BFUHS Board approves assistant principal's contract

Bellows Falls Union High School

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WESTMINSTER — The air system at Bellows Falls Union High School needs more than $244,000 in “high priority” repairs soon to bring it up to code, with another almost $1 million needed in the future, according to a lengthy engineering report recently made public.

The study of the heating and air ventilation system at the high school was requested last year because of indoor air quality and public health concerns raised during the coronavirus pandemic.

The report praised some of the work done to filter the school’s air during the height of the pandemic, but it recommended installing an ultra-violet germicidal irradiation system, at a cost of about $477,000.

And the report included one revealing detail: the CO2 (carbon dioxide) sensors were installed on a column eight feet above the floor, “outside the breathing zone of the occupants.”

The report, which is dated April 8, was never discussed publicly until earlier this week, when Director David Clark of Westminster briefly raised issues in the report during a BFUHS meeting. Clark noted that the school already spent a lot of money in recent years on the HVAC system. Clark and Director Jack Bryar of Grafton requested the assessment at the start of the 2020-21 school year, during the height of the pandemic, when the school was forced to reduce student attendance in a hybrid mode.

The engineering report, done by M/E Engineering, P.C., of Schenectady, N.Y., said that the current system is “under-ventilated throughout” the school building, and that the building pressurization is negative, which could set up a potential safety hazard, according to Clark.

The report said that the rooftop unit “energy wheels” are unutilized, and that there are “manufacturing deficiencies” as well.

Clark said in a follow-up interview that the equipment installed in the “D wing” of the school, that contains the classroom area, were missing parts when it was installed in 2018.

“Nobody was checking on it. The HVAC controls have never worked properly, ergo kitchen odors, which could under the right circumstances become smoke from a kitchen fire, waft into “D wing” when the cafeteria is in operation,” he said.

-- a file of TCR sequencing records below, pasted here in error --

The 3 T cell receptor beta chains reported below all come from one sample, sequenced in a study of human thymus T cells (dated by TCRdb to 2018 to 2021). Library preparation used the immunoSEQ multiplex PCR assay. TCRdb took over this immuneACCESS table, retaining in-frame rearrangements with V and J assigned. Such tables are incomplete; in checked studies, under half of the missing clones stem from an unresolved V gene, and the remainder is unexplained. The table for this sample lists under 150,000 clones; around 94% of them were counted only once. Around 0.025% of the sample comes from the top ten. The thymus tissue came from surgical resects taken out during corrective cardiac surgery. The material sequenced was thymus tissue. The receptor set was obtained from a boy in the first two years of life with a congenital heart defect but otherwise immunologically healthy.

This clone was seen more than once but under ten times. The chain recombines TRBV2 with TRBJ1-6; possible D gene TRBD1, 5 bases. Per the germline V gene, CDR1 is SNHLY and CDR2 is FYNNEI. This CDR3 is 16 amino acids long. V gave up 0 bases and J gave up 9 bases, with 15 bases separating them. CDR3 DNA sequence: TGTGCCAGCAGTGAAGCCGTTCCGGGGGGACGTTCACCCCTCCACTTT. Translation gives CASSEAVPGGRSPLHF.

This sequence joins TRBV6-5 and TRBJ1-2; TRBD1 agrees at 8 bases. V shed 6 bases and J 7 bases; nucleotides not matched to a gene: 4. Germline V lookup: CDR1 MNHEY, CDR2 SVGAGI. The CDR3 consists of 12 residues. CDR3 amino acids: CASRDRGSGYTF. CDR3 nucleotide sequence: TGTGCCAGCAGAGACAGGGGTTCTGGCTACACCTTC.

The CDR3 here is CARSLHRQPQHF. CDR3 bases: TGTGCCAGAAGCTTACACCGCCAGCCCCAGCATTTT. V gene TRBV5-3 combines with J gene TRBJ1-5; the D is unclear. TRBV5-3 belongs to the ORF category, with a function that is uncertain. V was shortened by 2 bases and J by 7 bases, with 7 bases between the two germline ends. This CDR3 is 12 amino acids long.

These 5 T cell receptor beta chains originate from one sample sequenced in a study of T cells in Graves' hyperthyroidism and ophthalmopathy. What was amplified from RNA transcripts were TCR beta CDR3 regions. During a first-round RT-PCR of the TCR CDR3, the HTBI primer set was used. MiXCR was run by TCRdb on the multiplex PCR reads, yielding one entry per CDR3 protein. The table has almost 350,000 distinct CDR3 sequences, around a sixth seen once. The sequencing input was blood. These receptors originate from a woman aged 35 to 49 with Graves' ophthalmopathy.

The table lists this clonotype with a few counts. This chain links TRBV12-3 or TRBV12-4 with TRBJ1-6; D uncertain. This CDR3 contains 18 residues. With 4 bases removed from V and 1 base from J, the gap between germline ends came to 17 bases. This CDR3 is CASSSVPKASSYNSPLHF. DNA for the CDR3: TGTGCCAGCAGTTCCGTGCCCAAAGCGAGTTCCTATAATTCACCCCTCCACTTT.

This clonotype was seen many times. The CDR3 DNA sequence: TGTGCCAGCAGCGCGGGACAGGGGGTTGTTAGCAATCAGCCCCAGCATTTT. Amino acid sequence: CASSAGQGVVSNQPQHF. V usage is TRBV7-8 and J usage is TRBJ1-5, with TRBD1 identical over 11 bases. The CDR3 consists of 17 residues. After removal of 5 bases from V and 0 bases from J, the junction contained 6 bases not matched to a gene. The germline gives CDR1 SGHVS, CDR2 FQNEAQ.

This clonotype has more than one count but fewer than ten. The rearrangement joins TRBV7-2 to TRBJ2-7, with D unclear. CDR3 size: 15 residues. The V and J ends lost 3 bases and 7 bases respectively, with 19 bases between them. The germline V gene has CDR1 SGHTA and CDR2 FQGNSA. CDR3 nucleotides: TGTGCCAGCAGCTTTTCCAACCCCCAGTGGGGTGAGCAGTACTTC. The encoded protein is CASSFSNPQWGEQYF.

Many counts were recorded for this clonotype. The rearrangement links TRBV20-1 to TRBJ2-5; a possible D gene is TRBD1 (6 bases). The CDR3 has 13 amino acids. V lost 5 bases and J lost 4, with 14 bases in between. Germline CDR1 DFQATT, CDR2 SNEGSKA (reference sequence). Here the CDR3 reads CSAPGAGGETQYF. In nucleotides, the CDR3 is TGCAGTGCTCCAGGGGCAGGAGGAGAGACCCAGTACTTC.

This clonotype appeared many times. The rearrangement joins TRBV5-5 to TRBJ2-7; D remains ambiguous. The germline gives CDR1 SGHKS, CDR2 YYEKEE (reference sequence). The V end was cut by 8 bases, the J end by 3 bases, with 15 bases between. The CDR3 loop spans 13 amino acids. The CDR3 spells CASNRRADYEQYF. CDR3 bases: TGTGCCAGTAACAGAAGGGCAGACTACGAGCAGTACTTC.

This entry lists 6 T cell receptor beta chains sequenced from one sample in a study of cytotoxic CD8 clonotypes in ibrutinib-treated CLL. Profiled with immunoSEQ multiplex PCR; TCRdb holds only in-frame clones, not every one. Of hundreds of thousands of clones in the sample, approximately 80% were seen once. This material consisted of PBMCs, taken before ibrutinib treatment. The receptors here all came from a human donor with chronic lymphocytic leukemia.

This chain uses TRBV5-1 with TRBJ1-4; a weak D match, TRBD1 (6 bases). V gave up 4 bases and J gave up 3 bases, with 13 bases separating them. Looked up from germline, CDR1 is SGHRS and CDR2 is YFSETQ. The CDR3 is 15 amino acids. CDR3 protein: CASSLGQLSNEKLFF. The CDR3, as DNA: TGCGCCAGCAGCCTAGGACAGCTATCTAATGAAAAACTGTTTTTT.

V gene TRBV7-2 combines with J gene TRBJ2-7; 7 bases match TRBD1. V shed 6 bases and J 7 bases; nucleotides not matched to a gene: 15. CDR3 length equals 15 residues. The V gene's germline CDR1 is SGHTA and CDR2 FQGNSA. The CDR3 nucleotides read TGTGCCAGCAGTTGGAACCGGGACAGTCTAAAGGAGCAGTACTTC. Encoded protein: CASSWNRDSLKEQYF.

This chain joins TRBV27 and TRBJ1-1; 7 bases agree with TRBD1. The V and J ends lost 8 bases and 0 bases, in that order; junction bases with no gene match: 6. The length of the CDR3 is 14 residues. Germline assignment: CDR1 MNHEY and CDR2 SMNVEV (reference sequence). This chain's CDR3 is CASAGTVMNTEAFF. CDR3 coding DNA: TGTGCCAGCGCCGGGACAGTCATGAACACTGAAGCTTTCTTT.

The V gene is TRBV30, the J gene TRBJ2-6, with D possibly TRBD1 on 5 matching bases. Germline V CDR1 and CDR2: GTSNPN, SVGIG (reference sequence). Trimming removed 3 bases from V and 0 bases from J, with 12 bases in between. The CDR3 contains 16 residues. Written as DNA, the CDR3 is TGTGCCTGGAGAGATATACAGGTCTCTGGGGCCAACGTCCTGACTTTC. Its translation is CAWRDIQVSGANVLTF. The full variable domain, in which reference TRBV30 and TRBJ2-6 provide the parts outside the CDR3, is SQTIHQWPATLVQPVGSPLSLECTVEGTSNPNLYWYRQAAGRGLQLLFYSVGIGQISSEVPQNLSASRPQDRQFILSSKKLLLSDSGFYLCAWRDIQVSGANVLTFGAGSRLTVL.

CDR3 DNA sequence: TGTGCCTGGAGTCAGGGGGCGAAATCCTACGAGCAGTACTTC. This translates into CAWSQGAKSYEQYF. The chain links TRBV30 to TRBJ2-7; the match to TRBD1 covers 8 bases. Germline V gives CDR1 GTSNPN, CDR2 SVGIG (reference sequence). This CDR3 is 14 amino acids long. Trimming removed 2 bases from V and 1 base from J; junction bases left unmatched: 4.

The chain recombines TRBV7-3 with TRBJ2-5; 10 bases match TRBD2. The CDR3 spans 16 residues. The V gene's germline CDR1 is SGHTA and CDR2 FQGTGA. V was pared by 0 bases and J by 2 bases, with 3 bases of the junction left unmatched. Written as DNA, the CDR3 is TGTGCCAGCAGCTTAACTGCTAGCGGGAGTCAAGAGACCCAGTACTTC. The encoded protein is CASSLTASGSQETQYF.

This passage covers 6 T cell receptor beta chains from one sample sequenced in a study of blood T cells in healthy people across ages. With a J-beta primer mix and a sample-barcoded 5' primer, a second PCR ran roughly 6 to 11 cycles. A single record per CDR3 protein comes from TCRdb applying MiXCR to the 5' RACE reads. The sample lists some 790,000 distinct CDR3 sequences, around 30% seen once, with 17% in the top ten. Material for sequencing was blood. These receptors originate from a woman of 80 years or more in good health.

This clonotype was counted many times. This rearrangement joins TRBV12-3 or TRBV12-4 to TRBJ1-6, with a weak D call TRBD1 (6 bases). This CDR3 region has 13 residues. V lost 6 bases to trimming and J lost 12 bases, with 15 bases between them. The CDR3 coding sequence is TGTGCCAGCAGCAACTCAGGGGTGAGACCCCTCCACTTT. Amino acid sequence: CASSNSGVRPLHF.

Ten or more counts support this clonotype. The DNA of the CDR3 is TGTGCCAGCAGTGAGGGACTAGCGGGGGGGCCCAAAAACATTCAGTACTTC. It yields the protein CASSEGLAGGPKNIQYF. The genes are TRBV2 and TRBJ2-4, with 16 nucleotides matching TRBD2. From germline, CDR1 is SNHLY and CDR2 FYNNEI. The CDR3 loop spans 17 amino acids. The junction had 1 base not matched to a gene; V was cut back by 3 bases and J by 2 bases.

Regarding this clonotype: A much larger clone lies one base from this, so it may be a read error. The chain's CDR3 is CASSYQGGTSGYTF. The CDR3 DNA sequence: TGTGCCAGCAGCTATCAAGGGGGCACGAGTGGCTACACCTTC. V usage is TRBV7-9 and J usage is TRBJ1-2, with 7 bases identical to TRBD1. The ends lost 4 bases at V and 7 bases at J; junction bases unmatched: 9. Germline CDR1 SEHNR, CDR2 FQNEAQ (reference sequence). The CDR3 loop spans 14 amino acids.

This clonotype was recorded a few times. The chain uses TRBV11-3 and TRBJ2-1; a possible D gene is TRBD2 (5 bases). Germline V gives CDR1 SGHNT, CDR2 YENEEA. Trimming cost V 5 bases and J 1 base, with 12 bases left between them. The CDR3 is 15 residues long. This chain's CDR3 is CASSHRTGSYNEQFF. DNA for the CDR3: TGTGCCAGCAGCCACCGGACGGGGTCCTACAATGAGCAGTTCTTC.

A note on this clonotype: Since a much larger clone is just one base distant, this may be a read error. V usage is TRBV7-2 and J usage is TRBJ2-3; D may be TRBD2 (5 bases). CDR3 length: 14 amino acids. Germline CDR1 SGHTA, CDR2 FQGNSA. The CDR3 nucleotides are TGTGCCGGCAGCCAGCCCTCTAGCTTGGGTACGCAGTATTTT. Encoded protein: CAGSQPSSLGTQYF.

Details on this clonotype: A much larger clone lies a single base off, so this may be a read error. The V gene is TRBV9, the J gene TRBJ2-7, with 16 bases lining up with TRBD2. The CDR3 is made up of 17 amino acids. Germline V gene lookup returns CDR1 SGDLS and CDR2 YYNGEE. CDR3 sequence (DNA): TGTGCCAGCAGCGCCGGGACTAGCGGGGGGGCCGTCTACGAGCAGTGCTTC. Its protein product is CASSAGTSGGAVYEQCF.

He said that was caused by negative pressure within the building, which is supposed to be positive pressure. He said that means “that all of the software programming which has taken place over the years is inadequate.”

There are eight air handlers in the Holland Gymnasium, he said, and “four of them are dead.”

He said his “guesstimate” is that the school had put $300,000 to $400,000 into the HVAC system in 2013 and 2018 updates. “Now we’ve got an immediate need to spend $243,000 to bring the equipment up to a minimum standard,” he said.

In parts of the building, the report stated, the rooftop ventilation units were only delivering 52 percent of the designed outdoor air volume, and that with improvements, more students could be safely accommodated.

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“During the pandemic, a shortage of labor and increased demand for indoor air quality equipmment, contractors, service providers and construction professionals has caused price volatility,” the report stated. The report added that the $244,000 estimate did not include “soft costs” of the design, bidding and construction administration.

Clark, during the directors’ comments section of the meeting, said the negative pressure problem in the largely wall-less building could be very serious, as it could easily not just spread cooking fumes from the kitchen, but a fire that started in the kitchen.

He recommended that the board’s Building and Grounds Committee start tackling the recommendations in the lengthy report “so we can do some planning.”

He said it isn’t clear “how much of this was known to the building administration before the final release of the final report in April.”

Additionally, according to the report, some units arrived at the school “imperfectly manufactured with deficiencies.”

“We recommend determining and correcting these deficiencies as soon as practicable,” the report added.

School Director Deborah Wright of Rockingham said she feels the company that last worked on the heating and ventilation system “needs to do a ‘make good,’ and repair the damage they’ve done.”

She said she doesn’t approve the school district spending another $250,000 doing repairs that ought to be the responsibility of the company.

She said the whole report, which hasn’t been discussed by the full board, would be on the agenda of the next board meeting in August, after school directors had a chance to study the full report.

But, she said, doing another $1 million of repairs to the HVAC system is too much for local taxpayers, considering the number of students using the school.

“It needs a full discussion,” she said. “We need to have them fix what they broke.”

She compared the recommended repairs to the now-abandoned $1 million repaving of the school’s driveway, which was never legally approved by Rockingham voters because of a snafu in the wording of the article.

“We don’t need to repave the full thing,” said Wright.